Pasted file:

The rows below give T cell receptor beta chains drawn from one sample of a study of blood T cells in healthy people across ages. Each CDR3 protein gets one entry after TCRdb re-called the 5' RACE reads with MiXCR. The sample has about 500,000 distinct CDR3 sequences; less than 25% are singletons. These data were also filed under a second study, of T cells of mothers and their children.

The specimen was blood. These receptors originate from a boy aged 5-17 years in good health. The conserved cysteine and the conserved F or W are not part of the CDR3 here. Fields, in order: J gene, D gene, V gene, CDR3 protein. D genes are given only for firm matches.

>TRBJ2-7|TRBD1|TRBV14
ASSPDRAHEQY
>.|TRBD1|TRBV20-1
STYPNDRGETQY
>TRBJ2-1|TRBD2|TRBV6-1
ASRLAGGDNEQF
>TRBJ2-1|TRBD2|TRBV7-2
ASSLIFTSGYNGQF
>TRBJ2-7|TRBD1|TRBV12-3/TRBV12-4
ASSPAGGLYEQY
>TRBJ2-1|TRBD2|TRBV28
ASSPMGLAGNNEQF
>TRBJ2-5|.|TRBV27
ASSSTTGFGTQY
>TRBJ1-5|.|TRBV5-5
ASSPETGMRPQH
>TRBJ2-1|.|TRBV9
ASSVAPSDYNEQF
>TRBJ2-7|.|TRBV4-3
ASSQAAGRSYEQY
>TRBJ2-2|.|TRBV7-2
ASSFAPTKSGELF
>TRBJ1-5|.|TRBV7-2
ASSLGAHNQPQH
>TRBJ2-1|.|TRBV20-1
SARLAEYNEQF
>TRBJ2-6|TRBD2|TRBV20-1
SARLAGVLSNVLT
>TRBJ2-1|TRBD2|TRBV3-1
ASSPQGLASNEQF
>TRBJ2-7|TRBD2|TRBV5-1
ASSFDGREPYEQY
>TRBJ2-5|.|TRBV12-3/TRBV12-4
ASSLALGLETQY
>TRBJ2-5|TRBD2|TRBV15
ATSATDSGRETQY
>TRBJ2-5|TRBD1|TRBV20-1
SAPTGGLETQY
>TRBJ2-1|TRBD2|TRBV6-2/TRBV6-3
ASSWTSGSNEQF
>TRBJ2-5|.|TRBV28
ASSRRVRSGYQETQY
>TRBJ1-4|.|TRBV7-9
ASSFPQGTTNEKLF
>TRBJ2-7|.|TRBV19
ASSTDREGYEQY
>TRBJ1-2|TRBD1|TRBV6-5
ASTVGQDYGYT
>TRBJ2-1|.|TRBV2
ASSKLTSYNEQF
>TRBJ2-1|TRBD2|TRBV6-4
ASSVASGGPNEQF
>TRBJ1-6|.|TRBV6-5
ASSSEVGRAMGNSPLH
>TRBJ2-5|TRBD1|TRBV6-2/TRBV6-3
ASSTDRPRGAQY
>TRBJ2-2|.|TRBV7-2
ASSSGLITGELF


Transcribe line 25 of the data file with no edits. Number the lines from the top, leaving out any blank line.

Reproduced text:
>TRBJ1-5|.|TRBV7-2